Public accountability is one of the essential ingredients of transparent governance. The need for such accountability increases manifold when the institution in subject is a prison. Opening up prisons and related criminal justice actors is an indispensable necessity for those who directly or indirectly come in association with it such as a prisoner, prisoner’s family and those who advocate for the rights of the prisoners. Lack of awareness of one’s legal and fundamental rights and lack of disclosure on part of the State renders the prisoners and prisoners’ family extremely vulnerable and those who advocate for the rights of the prisoners, ineffective.
One of the most important tools that has initiated a movement of transparency in Indian establishment is the Right to Information Act, 2005. RTI is a tool that empowers and facilitates the breaking of ‘privilege’ and ‘exclusivity’ of the ‘official’.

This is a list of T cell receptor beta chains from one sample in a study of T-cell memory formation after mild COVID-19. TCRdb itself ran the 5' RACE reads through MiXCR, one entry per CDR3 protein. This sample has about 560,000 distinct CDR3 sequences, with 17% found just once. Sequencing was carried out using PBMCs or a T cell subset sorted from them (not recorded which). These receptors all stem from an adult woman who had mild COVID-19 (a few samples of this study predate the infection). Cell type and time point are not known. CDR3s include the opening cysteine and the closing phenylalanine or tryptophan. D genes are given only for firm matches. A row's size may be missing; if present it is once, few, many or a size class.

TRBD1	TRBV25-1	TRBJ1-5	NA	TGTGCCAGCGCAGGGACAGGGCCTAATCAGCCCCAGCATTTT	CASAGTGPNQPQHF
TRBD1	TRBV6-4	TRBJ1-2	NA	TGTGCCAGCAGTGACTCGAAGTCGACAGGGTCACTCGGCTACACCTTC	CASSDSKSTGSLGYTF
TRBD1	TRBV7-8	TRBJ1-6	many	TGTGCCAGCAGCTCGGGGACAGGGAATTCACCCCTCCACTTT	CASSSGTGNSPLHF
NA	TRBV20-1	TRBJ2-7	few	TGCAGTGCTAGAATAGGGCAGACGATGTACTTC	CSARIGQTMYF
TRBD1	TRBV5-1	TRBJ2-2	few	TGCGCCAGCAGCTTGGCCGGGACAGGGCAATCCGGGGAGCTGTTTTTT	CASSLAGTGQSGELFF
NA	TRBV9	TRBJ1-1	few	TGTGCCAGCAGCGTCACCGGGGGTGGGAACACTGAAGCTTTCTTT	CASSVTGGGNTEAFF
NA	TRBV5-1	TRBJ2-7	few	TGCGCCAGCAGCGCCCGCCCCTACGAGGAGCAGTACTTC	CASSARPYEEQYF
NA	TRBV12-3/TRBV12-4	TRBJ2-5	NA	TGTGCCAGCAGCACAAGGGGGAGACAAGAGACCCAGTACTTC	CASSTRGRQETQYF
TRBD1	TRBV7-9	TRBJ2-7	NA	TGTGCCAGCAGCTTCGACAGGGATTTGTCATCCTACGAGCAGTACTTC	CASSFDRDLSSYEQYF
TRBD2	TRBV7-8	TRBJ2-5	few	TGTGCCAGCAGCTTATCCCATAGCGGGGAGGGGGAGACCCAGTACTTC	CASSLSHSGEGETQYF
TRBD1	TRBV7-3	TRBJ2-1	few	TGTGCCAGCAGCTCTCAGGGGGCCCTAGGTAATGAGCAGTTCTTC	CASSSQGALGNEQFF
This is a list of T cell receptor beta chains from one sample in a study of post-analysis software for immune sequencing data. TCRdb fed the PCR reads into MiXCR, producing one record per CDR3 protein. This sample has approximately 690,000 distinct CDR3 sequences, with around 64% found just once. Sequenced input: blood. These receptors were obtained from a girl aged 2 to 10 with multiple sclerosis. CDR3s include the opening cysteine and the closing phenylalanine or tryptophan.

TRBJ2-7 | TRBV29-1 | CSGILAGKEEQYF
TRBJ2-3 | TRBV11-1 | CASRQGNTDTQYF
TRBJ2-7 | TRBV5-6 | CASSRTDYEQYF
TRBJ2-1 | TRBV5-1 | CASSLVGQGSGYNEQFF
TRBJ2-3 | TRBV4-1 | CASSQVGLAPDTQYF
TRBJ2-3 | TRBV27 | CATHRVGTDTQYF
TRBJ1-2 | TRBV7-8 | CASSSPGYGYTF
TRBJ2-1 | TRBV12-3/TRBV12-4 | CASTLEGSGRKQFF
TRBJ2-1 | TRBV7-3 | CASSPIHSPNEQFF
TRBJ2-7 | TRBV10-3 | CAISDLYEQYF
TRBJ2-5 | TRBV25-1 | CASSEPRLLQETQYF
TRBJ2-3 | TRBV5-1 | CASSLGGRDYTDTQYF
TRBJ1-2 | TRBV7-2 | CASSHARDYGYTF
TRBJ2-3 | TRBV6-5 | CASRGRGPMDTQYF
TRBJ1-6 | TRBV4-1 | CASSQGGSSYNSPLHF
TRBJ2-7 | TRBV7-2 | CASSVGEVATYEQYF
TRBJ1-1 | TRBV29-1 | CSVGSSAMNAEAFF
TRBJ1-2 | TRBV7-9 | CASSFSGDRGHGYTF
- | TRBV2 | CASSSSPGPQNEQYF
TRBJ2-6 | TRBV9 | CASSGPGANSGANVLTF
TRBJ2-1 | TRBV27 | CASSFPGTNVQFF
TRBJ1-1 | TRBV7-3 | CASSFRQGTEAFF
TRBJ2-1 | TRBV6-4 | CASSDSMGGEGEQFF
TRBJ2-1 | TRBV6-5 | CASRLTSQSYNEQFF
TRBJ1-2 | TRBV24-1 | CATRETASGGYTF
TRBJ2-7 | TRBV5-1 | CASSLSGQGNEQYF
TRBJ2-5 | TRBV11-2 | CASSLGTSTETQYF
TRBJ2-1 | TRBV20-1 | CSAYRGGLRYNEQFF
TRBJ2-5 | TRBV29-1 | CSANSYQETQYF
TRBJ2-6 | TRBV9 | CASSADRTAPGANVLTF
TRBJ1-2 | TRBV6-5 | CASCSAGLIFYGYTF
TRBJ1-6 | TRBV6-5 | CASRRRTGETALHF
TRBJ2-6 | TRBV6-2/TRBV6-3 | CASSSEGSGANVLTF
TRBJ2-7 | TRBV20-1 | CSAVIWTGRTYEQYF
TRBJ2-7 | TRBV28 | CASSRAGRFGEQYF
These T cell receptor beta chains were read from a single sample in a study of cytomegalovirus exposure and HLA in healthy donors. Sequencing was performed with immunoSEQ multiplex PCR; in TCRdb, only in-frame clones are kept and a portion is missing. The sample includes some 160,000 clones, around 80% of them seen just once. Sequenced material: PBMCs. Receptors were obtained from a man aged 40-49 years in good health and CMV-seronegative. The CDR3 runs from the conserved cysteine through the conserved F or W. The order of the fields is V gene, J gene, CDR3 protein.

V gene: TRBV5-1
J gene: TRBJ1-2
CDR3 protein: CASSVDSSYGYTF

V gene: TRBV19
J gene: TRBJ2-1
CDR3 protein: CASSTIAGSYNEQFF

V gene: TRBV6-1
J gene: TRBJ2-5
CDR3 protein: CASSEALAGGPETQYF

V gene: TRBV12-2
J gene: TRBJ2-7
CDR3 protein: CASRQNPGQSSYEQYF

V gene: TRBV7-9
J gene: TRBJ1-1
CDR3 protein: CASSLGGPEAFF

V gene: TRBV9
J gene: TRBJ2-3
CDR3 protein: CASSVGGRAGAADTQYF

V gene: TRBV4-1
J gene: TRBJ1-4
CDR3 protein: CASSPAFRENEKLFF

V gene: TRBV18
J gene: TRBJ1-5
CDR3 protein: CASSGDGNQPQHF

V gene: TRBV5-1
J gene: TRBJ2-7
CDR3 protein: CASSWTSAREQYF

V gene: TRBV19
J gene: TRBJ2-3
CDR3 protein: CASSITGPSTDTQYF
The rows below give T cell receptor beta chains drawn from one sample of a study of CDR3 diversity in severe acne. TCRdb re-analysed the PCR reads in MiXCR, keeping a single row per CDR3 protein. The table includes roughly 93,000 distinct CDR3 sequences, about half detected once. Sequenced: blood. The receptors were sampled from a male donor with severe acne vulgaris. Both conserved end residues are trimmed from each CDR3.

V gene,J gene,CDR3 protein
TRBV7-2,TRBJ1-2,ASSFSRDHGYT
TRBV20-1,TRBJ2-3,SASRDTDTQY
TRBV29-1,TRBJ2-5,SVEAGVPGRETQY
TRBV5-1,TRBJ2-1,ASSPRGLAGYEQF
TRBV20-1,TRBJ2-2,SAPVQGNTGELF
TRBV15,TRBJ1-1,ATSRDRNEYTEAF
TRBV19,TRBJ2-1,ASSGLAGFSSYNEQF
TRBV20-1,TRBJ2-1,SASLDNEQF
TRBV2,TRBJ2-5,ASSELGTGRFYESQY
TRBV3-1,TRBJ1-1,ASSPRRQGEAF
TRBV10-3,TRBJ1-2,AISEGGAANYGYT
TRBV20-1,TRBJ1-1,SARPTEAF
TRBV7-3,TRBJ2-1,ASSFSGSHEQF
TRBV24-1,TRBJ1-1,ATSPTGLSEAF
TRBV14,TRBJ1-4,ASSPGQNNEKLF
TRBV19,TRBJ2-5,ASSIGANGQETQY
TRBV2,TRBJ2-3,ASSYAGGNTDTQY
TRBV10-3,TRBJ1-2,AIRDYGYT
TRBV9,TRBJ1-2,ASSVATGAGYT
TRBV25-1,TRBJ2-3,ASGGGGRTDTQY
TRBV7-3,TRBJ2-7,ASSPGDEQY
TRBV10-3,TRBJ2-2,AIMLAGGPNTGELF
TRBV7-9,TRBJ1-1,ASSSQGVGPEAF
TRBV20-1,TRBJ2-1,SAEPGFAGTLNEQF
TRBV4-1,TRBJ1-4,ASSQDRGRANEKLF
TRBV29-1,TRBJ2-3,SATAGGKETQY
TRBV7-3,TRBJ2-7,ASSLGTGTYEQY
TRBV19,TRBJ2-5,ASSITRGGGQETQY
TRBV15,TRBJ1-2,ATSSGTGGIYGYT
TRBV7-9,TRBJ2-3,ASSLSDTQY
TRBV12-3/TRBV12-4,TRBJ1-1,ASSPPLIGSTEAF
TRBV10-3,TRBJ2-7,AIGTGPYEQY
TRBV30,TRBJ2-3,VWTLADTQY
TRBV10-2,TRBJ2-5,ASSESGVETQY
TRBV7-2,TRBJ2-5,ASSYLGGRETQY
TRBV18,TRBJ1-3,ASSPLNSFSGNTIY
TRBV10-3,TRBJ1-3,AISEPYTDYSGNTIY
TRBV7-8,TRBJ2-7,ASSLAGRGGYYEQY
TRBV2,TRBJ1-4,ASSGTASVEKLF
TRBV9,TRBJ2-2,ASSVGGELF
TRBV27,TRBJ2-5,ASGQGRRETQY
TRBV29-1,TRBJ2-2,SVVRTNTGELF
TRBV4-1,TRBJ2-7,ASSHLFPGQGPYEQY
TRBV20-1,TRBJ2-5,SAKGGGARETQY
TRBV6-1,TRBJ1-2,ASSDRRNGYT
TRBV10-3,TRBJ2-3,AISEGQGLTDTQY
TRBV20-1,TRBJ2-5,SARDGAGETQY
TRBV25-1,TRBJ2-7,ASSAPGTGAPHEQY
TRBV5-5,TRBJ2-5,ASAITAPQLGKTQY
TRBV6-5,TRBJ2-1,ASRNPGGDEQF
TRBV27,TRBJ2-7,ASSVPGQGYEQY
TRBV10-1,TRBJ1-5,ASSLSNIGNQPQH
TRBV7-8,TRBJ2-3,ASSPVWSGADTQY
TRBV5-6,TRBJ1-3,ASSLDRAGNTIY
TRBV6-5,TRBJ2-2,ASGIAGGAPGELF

We use the RTI tool to open up prisons, police, legal aid authorities, human rights commissions, social justice and empowerment departments, courts, central ministries and state departments to understand its practical know-how. The evidence that is collected through RTI applications forms a rigorous base of our studies and advocacy policies. It also leads to our future course of actions on individual cases. We often engage with criminal justice actors and advocate with State Information Commissions to proactively disclose public information for ease and convenience of prisoners and their families.